I could go on. The report does. Unfortunately it does not anticipate the possibility that the auditors themselves might solicit bribes to cover up a fraud.

But it looks like that is just what’s happened in India with Satyam, according to reports this weekend. (If anyone is keeping track, the answer to the PwC Slumdog Millionaire Sweepstakes was b. )

Times of India

PricewaterhouseCoopers (PwC) auditors manipulated Satyam Computers accounts for money.

According to Crime Investigation Department (CID) sources, Satyam founder B Ramalinga Raju and former chief financial officer (CFO) Vadlamani Srinivas confessed that the auditors of PwC were aware of the fraud and very much involved in executing it.

“Five banks, including HDFC Bank and BNP Paribas, replied to our queries saying that the reconciliation statements of the fixed deposits shown by Satyam Computers at auditing were not issued by them,” a CID officer, who is part of the investigation team, told TOI on Sunday.

According to CID sources, S Gopala Krishnan, who was the auditor for Satyam Computers on behalf of Price Waterhouse between 2000-2001 and 2006-2007, and Srinivas Talluri, the auditor for 2007-2008 fiscal, were well aware of the fraud.

“The auditors falsified accounts,” the CID officer said.

During the grilling by CID officials, Rajus and their CFO V Srinivas reportedly told their interrogators that they had paid handsomely for manipulation of accounts.

“The normal charges could be about Rs 1.5 crore per month,” a source said.

My compadre Dennis Howlett saw my Tweets last night that broke the blockbuster news for US readers. He immediately wrote up his doom and gloom scenario. He’s bet me that PwC as a global firm will fail by the end of the year.

“My initial reaction was one of skepticism. How could two qualified accountants, working at the highest level of a global brand leader be so crazy as to risk the firm and their future for what must have been a modest bribe? But then I’ve seen far less involved and the same self destructive mentality take people down.

During a conversation with Francine McKenna, she made the point: “PwC is a three strike business. Yukos in Russia, Japan and now India. Where else do they have issues? Is anyone asking what’s going on in south east asia…places like Vietnam and Cambodia.” I’m not convinced anyone cares about those countries but China? What about South American territories like Brazil, Chile, Mexico? Is PwC operating to standards that stand scrutiny in those places?”

I called PwC US spokesperson Mike Ascolese at home last night. I wanted to give him a heads up. I sent him copies of the news reports from India and said this:

“I look forward to PwC US statement regard to exposure due to litigation in the US re Satyam ADRs, PCAOB response, and US firm review/approval of US GAAP financial statements.”

He had not yet heard this news. As of the time of publishing this post, he had not yet gotten back to me with a statement.

I also requested a statement from Colleen Brennan at the PCAOB.

“I look forward to PCAOB statement regard to exposure due to litigation in the US re Satyam ADRs, PwC US firm review/approval of US GAAP financial statements., as well as status of the inspection report of PwC India audit firms.”

Colleen’s response to me this morning:

What next? Regardless of the legal outcome, these admissions cast a long shadow over PwC Global. It must now be patently obvious that PwC has no control over its associates and affiliates. It cannot therefore be reasonably described as a global firm. More worrying – what does it say about other territories where PwC trades.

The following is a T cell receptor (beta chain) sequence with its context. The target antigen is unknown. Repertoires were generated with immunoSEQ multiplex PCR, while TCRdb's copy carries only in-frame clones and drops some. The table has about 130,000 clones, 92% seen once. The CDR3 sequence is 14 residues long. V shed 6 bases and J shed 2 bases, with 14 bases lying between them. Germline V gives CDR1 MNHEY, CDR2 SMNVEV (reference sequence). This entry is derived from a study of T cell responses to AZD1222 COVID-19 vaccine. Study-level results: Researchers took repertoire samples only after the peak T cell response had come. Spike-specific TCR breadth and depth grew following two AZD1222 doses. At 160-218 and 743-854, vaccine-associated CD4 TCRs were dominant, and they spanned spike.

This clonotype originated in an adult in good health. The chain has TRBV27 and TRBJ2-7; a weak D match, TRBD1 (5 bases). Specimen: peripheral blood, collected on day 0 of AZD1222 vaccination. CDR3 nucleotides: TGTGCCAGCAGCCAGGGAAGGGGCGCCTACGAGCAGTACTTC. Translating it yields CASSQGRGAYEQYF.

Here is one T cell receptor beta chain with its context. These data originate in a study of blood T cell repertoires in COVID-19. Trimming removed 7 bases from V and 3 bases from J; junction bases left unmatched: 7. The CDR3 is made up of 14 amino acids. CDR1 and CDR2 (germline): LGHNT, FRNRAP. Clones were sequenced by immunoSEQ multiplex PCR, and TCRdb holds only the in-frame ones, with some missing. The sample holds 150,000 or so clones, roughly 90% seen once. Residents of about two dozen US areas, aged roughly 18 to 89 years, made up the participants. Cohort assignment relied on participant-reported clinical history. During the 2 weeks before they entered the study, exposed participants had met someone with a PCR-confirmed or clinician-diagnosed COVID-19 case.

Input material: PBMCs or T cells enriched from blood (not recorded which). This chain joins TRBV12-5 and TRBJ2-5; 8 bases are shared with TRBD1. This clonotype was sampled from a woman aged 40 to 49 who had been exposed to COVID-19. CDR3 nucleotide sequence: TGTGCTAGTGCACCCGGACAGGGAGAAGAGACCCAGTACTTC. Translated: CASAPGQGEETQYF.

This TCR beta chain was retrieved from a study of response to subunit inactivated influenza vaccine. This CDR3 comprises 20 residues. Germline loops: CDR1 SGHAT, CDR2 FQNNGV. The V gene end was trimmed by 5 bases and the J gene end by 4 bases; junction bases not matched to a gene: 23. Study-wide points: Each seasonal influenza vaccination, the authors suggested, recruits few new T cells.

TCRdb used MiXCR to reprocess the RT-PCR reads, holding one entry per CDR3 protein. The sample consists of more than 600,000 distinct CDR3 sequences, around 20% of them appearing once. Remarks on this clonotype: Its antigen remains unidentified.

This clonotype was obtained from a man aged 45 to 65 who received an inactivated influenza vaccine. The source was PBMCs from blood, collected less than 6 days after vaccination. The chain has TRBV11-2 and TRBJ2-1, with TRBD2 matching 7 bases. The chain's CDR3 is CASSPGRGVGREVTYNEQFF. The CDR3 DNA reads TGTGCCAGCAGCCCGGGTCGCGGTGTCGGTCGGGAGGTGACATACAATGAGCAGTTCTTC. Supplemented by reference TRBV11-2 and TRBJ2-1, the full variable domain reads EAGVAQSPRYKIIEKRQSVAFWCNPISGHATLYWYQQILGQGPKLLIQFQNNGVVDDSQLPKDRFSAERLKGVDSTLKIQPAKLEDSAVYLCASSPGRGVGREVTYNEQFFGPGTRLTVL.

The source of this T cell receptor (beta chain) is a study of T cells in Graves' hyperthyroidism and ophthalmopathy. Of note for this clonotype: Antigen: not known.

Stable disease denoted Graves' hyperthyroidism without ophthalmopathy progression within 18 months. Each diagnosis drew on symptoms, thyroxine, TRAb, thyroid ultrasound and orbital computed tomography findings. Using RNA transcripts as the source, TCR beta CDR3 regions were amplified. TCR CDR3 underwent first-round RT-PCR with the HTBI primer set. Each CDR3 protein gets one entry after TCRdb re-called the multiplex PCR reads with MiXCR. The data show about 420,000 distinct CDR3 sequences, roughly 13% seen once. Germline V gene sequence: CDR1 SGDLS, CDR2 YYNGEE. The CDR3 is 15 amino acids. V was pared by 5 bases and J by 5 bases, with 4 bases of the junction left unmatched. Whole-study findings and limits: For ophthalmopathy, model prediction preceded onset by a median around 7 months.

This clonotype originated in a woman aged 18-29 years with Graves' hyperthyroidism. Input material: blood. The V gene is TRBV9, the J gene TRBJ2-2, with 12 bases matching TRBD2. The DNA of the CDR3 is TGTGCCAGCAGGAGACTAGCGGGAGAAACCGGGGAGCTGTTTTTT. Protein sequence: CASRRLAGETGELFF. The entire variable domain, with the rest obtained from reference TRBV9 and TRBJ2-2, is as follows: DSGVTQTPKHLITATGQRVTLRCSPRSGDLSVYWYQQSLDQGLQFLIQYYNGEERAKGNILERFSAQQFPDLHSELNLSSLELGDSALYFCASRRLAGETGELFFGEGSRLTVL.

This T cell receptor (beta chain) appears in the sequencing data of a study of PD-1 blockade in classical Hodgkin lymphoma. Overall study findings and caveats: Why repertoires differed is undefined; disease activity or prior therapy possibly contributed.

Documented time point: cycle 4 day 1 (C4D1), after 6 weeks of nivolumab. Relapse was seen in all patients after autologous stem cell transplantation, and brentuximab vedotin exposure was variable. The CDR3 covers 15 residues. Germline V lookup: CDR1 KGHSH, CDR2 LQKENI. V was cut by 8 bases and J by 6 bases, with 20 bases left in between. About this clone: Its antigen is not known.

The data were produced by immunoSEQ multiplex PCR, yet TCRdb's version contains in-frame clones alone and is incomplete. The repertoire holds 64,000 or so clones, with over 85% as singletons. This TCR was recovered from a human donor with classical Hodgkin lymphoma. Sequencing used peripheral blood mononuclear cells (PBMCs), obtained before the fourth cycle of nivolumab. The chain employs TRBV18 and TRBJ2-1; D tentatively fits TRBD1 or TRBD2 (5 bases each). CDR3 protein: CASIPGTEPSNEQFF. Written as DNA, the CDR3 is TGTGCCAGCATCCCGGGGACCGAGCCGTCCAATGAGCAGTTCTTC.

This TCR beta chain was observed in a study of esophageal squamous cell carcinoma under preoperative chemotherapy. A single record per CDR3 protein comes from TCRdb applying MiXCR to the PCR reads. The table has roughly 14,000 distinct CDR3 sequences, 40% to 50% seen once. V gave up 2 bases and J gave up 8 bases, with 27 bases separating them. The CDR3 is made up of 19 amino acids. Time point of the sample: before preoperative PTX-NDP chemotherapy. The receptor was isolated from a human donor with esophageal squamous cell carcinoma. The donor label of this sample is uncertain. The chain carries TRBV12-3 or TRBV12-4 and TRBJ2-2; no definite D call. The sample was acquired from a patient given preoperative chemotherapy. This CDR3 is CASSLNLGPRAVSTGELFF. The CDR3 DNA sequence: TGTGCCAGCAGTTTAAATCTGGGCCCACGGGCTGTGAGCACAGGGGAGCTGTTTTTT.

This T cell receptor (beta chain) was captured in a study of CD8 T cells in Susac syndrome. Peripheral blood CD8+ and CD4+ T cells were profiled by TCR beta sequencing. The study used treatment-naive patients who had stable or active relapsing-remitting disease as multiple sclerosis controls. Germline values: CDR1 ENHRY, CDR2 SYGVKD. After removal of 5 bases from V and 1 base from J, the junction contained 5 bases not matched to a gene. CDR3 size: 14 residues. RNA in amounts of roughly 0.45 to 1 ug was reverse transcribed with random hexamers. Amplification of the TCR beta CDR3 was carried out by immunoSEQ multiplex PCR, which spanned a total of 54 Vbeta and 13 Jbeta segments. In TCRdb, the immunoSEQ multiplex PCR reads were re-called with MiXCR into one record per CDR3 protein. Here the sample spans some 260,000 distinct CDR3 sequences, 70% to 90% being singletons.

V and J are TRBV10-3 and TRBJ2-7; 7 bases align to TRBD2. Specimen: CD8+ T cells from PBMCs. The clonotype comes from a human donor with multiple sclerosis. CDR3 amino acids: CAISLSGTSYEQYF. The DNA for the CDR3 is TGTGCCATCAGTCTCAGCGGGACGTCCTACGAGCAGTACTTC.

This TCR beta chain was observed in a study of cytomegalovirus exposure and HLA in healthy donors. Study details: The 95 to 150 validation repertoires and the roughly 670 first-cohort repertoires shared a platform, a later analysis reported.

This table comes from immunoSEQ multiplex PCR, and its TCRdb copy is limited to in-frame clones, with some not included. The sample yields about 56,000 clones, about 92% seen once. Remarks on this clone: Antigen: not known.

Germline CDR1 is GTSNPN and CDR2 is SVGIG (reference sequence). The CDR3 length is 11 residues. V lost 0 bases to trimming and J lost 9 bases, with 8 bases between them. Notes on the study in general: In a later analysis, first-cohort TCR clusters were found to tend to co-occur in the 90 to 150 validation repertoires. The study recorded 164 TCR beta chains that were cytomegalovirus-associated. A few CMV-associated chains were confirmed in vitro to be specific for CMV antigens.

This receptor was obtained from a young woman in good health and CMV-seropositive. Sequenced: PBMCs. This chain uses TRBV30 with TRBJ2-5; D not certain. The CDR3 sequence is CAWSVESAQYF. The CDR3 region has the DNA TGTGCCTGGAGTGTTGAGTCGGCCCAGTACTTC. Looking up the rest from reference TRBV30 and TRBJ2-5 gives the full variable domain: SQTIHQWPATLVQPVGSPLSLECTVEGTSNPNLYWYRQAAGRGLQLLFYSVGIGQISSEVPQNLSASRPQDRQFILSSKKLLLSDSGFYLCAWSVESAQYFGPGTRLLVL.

“Hi, Francine — as you might guess, we have no comment…


So, as well as having no defense at either the Indian, US, or international level to this damning development, Pricewaterhouse Coopers LLP US and the US regulator have no PR spin either.

23 replies
  1. James
    James says:

    Allow me to guess the firm’s response:

    “Fraud happens and will always happen and there should not be an expectation that it can always be detected given informationa and budgetary constraints.

    When firm individuals are involved, they are acting counter to firm policy and values and do not reflect on our core business.

    After we saw the many innocent employees of Anderson put out on the street by the actions of a few we can not afford to make the same mistake again and punish the firm as a whole.”

    How much that helps/hurts their case will depend on how much other bad news comes out in the coming days/weeks from this financial mess we are in and what people’s memories are like.

  2. vt
    vt says:

    Great summarisation of the situation. However, it is important to note that till now only the STATE CID (Police) have been allowed by the state government to interrogate Raju and all the Central agencies such as the CBI, SEBI, SFIO etc have been kept out. This in itself raises serious doubts about the credibility of the probe as the State government which has been accused of complicity, in as much as it has awarded contracts in excess of Rs 38,000 crores (US $ 7 billion)to Raju’s companies against alleged favours, is the one which is in charge of the probe. It is even said that the officer who is heading the investigation has been hand picked by the state government as he is very close to it.

    Although I am not sure what we can expect of SEBI, CBI etc as both the State and the Central governments are ruled by the same party, i:e the Congress.

    Further, I would take the alleged confessions by the Chartered Accountants with a pinch of salt as much of this is generally put out by the government to appease the public and might not finally hold up in court!

  3. Anonymous
    Anonymous says:

    Total word count: 2,057
    FM written: 297
    Copy and pasted: 1,760